SANTA MARIA, Calif. - Santa Maria Fire Chief Dan Orr knows all about the importance of
voter-approved funding. Although he says people generally don't want to pay more taxes, Santa Maria's recent history proves otherwise. In 2012, Santa Maria voters approved Measure U, a quarter-cent sales tax. It's main purpose is additional funding for public safety needs, and Santa Maria Fire is the main beneficiary.
That sales tax has paid for a new fire station, a battallion chief, and equipment. Chief Orr says it's greatly improved operations.
"It's worked from a work load perspective, it's obviously helped from a
response time perspective. It's been absolutely huge for us," said Orr.
Five Cities fire wasn't so lucky. By a 60% margin, voters turned down $1-million in extra money each year, about $66 dollars per single-family household. Six of the department's firefighters are paid by a grant, but it expires in September. Five Cities Fire has said those 6 jobs would be lost if the measure didn't pass.
Five Cities Fire issued a statement in response to the vote:
The Five Cities Fire Authority attempted to establish a benefit assessment fee to increase funding for fire protection services which included; sustaining six full time employee positions, monies to pay for dispatch services, and establish a funded capital replacement schedule for replacing fire engines and special equipment such as breathing apparatus and auto extrication tools.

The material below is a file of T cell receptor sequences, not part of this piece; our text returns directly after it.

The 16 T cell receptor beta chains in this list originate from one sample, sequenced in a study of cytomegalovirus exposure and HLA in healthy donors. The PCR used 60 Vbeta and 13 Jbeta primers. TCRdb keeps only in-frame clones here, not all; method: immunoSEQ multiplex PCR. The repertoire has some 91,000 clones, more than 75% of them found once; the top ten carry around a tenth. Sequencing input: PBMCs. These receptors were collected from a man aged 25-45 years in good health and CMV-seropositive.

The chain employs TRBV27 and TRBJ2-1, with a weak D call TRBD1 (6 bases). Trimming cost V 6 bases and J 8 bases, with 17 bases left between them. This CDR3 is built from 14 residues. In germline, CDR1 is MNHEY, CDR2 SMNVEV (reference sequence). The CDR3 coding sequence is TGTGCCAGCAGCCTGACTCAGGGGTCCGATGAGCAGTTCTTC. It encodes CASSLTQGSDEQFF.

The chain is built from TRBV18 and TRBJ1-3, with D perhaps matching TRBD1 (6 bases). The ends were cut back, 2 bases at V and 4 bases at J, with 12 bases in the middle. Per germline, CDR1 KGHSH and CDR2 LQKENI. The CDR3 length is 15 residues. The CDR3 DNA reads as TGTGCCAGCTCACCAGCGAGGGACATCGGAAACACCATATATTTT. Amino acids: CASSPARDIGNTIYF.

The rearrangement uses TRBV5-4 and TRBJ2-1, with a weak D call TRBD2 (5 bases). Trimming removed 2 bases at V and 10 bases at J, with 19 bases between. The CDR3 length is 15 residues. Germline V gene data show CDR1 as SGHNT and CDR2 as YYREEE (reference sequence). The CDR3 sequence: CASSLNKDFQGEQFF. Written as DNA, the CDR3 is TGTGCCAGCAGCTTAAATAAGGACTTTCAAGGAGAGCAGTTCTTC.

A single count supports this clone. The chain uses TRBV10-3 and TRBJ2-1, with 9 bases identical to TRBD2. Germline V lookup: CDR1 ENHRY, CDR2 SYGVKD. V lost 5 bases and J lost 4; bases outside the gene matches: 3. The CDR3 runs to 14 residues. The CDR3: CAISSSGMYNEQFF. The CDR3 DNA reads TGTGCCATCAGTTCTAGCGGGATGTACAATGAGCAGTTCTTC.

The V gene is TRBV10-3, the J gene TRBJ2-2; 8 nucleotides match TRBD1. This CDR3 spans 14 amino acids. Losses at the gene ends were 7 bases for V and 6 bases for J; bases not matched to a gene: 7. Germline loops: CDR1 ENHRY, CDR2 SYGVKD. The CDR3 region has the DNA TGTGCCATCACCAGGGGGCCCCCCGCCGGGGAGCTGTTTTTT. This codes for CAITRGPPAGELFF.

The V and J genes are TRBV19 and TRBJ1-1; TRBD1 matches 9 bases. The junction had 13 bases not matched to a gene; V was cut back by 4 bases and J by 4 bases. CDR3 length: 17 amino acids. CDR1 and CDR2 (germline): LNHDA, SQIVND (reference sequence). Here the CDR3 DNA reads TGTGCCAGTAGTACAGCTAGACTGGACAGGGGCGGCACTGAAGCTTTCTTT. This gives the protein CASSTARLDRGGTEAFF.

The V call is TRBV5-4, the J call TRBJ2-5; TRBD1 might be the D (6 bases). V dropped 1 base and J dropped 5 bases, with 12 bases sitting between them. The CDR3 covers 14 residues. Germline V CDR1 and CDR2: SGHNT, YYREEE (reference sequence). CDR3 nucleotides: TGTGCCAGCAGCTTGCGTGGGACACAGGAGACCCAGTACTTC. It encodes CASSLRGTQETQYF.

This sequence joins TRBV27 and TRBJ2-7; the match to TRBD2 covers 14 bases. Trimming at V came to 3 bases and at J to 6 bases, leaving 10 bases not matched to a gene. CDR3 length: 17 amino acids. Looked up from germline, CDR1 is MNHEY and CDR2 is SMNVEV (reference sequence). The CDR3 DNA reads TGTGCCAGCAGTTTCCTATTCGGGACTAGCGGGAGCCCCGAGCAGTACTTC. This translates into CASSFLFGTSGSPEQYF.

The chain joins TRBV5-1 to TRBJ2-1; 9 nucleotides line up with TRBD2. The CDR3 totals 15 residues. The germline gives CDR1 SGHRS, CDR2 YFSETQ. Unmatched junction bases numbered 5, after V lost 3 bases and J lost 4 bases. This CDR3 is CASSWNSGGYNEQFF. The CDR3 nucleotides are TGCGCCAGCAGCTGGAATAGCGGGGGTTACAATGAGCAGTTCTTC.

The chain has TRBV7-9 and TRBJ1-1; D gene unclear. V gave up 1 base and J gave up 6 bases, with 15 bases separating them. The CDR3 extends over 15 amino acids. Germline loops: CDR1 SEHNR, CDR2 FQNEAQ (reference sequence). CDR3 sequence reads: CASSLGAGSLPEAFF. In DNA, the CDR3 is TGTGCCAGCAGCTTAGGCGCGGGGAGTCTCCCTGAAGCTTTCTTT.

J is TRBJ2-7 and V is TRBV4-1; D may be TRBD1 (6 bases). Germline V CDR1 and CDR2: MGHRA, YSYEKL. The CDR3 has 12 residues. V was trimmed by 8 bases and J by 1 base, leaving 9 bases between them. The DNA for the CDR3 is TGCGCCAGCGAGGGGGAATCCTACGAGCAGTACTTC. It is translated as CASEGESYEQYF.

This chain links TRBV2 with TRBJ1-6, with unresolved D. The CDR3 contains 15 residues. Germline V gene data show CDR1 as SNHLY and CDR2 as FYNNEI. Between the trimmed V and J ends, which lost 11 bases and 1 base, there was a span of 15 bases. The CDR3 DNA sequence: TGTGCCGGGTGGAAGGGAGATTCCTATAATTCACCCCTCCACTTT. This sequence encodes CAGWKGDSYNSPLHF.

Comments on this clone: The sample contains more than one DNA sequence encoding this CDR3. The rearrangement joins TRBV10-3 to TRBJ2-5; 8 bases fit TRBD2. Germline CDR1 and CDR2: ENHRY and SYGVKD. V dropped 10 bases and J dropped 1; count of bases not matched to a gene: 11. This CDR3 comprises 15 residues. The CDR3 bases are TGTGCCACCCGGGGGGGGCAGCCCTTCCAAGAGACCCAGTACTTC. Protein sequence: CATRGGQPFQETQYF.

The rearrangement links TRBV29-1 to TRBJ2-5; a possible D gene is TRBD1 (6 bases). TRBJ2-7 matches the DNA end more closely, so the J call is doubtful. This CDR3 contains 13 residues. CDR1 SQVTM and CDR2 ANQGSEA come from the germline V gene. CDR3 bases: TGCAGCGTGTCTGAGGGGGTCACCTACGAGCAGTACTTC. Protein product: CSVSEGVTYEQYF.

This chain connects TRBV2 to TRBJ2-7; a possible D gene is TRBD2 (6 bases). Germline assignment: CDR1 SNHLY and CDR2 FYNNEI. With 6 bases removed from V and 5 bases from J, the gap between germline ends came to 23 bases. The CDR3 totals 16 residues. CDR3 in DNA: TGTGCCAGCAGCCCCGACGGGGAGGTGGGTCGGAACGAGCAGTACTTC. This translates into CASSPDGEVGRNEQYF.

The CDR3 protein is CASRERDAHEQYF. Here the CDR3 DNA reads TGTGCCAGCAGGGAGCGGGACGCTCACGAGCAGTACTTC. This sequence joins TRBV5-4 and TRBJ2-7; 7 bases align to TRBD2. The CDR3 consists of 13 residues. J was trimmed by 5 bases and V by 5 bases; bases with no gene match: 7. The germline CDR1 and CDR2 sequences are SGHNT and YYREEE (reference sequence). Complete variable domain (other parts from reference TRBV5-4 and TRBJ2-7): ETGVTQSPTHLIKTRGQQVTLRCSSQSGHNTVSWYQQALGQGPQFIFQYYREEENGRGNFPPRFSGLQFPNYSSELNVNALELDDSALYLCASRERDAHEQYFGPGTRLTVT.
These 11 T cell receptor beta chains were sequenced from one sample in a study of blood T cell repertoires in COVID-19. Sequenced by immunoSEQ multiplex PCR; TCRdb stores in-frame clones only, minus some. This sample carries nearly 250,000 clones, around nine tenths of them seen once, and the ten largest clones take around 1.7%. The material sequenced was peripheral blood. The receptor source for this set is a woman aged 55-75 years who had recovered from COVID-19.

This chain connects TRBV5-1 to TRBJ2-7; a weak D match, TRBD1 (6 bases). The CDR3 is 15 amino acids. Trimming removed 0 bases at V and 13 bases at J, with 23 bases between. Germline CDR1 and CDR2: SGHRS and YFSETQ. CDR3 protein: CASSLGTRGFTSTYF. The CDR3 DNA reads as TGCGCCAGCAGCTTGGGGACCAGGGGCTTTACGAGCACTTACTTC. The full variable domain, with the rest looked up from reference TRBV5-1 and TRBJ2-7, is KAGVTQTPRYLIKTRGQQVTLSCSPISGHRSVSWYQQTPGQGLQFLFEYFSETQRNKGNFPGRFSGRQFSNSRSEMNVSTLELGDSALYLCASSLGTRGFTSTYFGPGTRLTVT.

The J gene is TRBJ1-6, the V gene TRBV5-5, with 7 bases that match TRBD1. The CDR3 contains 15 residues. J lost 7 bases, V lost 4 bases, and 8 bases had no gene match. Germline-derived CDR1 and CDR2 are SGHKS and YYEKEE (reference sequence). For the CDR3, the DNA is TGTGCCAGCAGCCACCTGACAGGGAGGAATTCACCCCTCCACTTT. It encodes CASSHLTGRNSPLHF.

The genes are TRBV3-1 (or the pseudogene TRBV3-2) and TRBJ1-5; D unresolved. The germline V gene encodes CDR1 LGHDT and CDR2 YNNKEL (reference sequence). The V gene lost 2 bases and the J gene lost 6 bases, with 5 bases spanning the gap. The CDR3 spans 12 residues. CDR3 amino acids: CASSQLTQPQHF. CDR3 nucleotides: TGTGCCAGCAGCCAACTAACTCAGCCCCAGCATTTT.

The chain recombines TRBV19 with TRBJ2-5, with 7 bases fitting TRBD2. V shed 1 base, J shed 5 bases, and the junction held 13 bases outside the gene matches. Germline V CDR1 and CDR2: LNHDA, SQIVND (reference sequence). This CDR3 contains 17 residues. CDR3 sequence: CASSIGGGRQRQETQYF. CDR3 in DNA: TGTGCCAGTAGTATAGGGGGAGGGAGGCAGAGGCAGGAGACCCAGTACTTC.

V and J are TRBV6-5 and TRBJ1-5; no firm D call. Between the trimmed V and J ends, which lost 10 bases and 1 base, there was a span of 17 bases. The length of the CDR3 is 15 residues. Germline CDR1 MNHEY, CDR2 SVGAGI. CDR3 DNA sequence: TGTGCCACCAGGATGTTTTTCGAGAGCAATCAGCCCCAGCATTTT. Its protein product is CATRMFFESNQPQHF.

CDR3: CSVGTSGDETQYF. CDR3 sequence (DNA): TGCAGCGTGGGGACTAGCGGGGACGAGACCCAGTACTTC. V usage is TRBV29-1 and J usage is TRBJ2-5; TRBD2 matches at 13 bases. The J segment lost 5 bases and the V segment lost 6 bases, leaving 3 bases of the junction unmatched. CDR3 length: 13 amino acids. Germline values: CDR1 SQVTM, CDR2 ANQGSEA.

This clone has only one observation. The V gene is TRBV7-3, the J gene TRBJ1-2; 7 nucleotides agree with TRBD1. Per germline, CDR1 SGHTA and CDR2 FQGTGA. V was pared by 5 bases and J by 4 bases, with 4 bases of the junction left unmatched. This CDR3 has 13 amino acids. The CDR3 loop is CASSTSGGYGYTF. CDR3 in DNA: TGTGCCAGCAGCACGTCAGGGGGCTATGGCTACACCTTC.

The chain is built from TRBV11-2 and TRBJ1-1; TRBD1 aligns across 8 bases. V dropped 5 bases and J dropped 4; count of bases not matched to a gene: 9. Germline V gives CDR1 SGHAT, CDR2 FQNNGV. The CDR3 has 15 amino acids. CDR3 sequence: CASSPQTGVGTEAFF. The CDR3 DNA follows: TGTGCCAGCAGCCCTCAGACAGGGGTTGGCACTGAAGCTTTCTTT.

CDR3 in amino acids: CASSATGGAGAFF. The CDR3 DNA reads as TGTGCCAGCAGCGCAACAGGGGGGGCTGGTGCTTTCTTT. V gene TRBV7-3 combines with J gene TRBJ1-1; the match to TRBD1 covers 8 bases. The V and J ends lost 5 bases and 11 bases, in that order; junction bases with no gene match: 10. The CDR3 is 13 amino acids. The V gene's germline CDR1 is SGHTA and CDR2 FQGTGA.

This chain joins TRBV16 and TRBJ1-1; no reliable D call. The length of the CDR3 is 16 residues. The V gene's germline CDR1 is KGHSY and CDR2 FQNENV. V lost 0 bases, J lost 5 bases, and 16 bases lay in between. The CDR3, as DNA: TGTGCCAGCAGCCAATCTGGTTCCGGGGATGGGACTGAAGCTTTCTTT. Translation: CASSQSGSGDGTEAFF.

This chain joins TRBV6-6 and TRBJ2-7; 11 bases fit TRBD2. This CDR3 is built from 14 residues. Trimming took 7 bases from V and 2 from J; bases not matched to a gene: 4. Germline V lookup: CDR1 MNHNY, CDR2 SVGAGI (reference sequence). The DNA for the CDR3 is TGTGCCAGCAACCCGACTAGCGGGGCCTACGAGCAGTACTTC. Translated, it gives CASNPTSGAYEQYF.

The benefit assessment did not pass. Five Cities Fire Authority will work within its financial means and continue to provide an outstanding level of service to the public.
Once new SAFER grant guidelines are made available, Five Cities Fire will consider the possibility of re-application.
The Five Cities Fire Authority personnel are honored to provide fire and emergency services to the communities of Arroyo Grande, Grover Beach, Oceano and surrounding county areas.
Based on his experience, Chief Orr believes this decision by
voters will likely bring change to the Five Cities Fire operations.
"You got to learn to live within your means, and if you can't maintain
your means, and the electorate is not willing to give you more money, you
have to change from the inside," said Orr.